Whenever people own property as joint tenants, or tenants by the entireties, and one of them dies, then you clear title in the survivors with an affidavit of survivorship.
People often create joint tenancies in real estate in order to avoid probate. The joint tenants are often relatives. However, only married couples can own property as tenants by the entireties.
The way you tell what kind of tenancy you have is by looking at the deed. The deed will always have language that says something like “convey [or quitclaim] to John Doe and Jane Smith as joint tenants [or] tenants by the entireties [or] tenants in common.”
If the deed does not say any of those three things, or if it says something else, then you should call a probate lawyer.
If the deed says tenants in common, then you cannot use an affidavit of survivorship. You will have to probate the estate, or use a petition for distribution if the estate is small.
However, if the deed says joint tenants or tenants by the entireties, then you are in good shape. The affidavit of survivorship is a simple document that many people can prepare themselves.
What information do you need for an Affidavit of Survivorship?
In order to draft this affidavit, you will need a copy of the deed for the property. This needs to be the most recent deed. The deed that created the joint tenancy or the tenancy by the entireties.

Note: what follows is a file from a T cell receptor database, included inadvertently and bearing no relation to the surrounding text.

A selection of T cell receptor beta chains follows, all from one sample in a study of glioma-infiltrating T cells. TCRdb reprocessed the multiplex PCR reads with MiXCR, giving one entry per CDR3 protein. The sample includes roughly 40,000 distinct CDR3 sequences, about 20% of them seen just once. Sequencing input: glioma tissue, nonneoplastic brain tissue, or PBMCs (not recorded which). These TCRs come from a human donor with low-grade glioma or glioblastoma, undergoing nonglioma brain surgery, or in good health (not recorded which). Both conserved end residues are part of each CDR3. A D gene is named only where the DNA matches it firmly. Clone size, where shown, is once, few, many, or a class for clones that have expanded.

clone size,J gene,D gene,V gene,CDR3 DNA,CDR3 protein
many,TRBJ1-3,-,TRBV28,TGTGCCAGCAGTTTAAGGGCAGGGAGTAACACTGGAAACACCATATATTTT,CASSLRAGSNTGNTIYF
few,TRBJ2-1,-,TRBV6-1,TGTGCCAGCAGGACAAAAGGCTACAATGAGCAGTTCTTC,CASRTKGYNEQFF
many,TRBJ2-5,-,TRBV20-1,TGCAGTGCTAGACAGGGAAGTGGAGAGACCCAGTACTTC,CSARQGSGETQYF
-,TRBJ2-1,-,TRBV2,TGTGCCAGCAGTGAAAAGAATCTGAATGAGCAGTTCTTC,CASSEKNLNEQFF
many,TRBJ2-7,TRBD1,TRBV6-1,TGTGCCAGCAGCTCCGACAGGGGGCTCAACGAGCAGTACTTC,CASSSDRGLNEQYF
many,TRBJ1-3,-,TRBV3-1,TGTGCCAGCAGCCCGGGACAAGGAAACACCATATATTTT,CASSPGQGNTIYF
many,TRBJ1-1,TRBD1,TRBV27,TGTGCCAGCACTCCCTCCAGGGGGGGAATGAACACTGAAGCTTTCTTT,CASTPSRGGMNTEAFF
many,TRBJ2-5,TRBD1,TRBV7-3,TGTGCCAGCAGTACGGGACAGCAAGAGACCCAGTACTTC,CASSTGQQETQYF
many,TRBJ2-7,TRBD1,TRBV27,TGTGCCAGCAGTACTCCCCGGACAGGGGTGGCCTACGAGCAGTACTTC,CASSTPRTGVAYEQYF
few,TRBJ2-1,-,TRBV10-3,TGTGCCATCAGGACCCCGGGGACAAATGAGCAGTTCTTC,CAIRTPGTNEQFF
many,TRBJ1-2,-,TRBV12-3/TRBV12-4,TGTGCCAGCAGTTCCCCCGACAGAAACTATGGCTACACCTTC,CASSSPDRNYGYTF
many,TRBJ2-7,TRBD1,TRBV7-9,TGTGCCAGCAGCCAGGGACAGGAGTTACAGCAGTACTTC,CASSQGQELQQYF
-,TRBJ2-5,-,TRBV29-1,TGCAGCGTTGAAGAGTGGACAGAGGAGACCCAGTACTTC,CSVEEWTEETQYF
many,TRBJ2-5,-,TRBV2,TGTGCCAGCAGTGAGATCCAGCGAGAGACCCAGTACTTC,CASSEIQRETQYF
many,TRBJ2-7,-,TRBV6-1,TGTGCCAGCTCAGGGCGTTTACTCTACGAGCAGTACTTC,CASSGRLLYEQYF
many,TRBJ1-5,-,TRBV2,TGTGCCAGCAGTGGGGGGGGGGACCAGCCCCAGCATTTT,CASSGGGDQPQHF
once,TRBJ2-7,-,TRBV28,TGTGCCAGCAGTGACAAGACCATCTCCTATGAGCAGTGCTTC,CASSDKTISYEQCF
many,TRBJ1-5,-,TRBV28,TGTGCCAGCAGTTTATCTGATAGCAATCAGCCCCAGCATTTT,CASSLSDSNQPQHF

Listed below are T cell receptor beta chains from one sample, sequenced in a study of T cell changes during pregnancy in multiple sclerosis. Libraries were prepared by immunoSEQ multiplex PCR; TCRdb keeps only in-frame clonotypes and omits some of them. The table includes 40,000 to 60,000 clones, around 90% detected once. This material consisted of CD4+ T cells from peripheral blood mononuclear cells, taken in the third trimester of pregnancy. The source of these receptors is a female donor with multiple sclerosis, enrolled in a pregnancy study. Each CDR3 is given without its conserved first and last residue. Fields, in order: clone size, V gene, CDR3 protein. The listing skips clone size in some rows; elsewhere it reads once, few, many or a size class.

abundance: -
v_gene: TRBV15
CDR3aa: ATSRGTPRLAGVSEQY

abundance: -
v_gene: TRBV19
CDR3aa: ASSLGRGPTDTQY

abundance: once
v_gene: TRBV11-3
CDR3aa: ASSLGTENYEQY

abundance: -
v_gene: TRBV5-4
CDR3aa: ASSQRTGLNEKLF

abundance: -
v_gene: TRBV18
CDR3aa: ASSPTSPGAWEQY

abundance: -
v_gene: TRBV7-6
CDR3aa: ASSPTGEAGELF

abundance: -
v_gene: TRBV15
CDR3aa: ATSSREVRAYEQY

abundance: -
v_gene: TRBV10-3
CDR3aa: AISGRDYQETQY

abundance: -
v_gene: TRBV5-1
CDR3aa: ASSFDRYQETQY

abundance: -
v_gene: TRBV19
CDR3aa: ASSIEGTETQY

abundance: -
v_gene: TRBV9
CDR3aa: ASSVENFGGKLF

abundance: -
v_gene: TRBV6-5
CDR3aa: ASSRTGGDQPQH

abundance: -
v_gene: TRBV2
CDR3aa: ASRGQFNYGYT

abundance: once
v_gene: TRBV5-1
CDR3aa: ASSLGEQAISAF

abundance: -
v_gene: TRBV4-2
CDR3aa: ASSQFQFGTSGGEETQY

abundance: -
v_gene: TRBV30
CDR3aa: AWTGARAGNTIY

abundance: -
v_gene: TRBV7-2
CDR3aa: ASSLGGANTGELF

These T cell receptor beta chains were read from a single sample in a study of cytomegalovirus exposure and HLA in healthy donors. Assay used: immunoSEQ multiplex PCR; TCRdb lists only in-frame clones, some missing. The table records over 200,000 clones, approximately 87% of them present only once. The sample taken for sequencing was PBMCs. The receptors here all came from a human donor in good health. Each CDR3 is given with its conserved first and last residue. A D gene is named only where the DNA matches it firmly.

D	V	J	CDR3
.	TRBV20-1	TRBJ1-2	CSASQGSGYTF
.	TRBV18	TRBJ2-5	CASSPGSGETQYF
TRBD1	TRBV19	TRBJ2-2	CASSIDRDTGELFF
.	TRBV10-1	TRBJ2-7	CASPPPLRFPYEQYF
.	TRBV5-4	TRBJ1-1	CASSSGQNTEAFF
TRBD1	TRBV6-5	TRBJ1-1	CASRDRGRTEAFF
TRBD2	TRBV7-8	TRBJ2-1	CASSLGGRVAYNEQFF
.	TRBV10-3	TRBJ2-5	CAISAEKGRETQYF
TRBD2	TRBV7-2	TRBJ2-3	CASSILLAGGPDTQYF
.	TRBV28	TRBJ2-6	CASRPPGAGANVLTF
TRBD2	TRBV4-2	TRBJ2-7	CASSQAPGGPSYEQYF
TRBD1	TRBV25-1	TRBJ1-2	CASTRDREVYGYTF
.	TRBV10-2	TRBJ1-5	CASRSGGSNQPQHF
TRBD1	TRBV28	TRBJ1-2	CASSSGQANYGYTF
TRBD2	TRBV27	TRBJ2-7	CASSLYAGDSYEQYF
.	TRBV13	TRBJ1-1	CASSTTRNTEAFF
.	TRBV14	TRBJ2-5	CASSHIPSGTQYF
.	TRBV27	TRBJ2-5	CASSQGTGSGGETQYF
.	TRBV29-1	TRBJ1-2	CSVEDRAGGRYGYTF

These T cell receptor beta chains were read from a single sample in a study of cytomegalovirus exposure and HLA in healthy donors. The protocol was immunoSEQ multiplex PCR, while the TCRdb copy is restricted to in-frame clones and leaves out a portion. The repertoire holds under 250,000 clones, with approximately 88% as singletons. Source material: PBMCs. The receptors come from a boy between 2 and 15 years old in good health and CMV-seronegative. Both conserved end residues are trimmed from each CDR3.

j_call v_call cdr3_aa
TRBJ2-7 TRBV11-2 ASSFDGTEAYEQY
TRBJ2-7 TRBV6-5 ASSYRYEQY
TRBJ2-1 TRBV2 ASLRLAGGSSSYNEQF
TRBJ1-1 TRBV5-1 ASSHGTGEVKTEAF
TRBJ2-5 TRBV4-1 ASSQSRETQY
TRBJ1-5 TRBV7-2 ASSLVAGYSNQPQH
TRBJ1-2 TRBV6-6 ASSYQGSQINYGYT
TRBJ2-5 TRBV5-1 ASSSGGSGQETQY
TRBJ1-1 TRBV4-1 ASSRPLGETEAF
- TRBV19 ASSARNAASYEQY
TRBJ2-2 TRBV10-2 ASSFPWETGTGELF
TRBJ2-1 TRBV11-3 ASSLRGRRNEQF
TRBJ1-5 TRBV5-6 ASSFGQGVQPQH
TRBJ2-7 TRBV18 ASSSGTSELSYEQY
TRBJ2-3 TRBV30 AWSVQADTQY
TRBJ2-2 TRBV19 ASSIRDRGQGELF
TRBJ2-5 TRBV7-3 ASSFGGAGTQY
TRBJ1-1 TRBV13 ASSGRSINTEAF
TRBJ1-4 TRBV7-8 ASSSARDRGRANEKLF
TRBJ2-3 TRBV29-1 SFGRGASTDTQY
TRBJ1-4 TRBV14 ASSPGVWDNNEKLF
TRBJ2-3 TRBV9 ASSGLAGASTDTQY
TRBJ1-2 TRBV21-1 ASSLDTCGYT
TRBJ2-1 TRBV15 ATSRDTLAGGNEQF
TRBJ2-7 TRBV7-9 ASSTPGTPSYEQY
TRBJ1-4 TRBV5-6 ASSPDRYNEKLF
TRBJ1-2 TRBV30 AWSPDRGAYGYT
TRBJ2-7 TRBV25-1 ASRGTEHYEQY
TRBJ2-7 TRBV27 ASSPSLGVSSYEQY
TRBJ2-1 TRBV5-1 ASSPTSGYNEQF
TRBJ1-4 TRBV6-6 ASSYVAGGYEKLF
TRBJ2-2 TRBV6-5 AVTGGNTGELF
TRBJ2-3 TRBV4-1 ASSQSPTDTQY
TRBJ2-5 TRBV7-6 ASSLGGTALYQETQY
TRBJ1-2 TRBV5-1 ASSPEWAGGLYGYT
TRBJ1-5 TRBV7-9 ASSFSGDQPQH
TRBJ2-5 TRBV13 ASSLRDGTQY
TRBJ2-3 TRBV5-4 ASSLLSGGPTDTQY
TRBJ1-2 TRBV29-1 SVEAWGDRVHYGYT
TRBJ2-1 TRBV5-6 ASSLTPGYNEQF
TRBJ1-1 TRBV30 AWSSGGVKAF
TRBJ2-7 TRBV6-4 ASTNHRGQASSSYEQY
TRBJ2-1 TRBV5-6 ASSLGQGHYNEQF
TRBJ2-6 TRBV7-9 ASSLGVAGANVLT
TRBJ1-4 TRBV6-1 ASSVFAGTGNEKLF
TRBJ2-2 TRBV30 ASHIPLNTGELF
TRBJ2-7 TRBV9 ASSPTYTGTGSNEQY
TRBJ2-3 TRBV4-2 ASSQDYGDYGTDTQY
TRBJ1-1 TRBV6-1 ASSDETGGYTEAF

You will also need a certified copy of the death certificate of the person whose name you want to remove from the title.
What goes into an Affidavit of Survivorship?
The Affidavit of Survivorship is made up of five parts. These are described briefly below.
Names of the survivor(s) and the legal description of the property
The names need to be listed exactly as they are in the deed. The legal description needs to written exactly as it is in the deed.
Referencing the creation of the tenancy
In this section you reference the last deed. Who conveyed the property to the current owners, when that was done, and when the deed was recorded. This is why you need a copy of the most recent deed.
If there is a tenancy by the entireties, then reference the date of marriage, and state that the couple was still married at the time that one of the owners died.
Identifying the date of death of the deceased tenant
You need to identify when the joint tenant died, and reference the date of their death certificate. This is one of the reasons you need the death certificate.
Identifying the surviving tenant(s)
This last section lists the names of the surviving tenant or tenants. If one of the surviving tenants now has a new name, by marriage or divorce, then you would include their new name here. Say, Jane Doe, nka Jane Smith.
Executing the Affidavit of Survivorship
All of the surviving tenants will then have to sign the affidavit in front of a Notary.
Recording the Affidavit of Survivorship
Finally, the fully executed affidavit, and the certified copy of the death certificate, must be recorded at the County Clerk’s land records office. You will have to pay a recording fee, which is currently $15 for the first page and $3 for each additional page.
So that’s it. Once the affidavit is recorded, the title will be cleared in the name of the survivors.